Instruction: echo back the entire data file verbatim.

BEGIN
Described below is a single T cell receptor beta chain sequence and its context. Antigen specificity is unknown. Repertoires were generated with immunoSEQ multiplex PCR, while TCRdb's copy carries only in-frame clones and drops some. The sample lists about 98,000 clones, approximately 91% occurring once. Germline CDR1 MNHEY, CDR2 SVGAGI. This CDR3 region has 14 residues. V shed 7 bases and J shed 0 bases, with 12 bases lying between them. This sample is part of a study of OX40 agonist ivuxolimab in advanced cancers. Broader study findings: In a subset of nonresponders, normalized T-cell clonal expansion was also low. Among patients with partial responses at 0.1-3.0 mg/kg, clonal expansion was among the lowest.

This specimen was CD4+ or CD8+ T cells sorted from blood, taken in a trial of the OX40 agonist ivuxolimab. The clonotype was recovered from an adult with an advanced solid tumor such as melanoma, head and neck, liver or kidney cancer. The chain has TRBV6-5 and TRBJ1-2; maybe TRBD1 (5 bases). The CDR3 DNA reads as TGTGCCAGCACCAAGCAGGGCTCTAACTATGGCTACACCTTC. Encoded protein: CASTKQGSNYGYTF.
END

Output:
Described below is a single T cell receptor beta chain sequence and its context. Antigen specificity is unknown. Repertoires were generated with immunoSEQ multiplex PCR, while TCRdb's copy carries only in-frame clones and drops some. The sample lists about 98,000 clones, approximately 91% occurring once. Germline CDR1 MNHEY, CDR2 SVGAGI. This CDR3 region has 14 residues. V shed 7 bases and J shed 0 bases, with 12 bases lying between them. This sample is part of a study of OX40 agonist ivuxolimab in advanced cancers. Broader study findings: In a subset of nonresponders, normalized T-cell clonal expansion was also low. Among patients with partial responses at 0.1-3.0 mg/kg, clonal expansion was among the lowest.

This specimen was CD4+ or CD8+ T cells sorted from blood, taken in a trial of the OX40 agonist ivuxolimab. The clonotype was recovered from an adult with an advanced solid tumor such as melanoma, head and neck, liver or kidney cancer. The chain has TRBV6-5 and TRBJ1-2; maybe TRBD1 (5 bases). The CDR3 DNA reads as TGTGCCAGCACCAAGCAGGGCTCTAACTATGGCTACACCTTC. Encoded protein: CASTKQGSNYGYTF.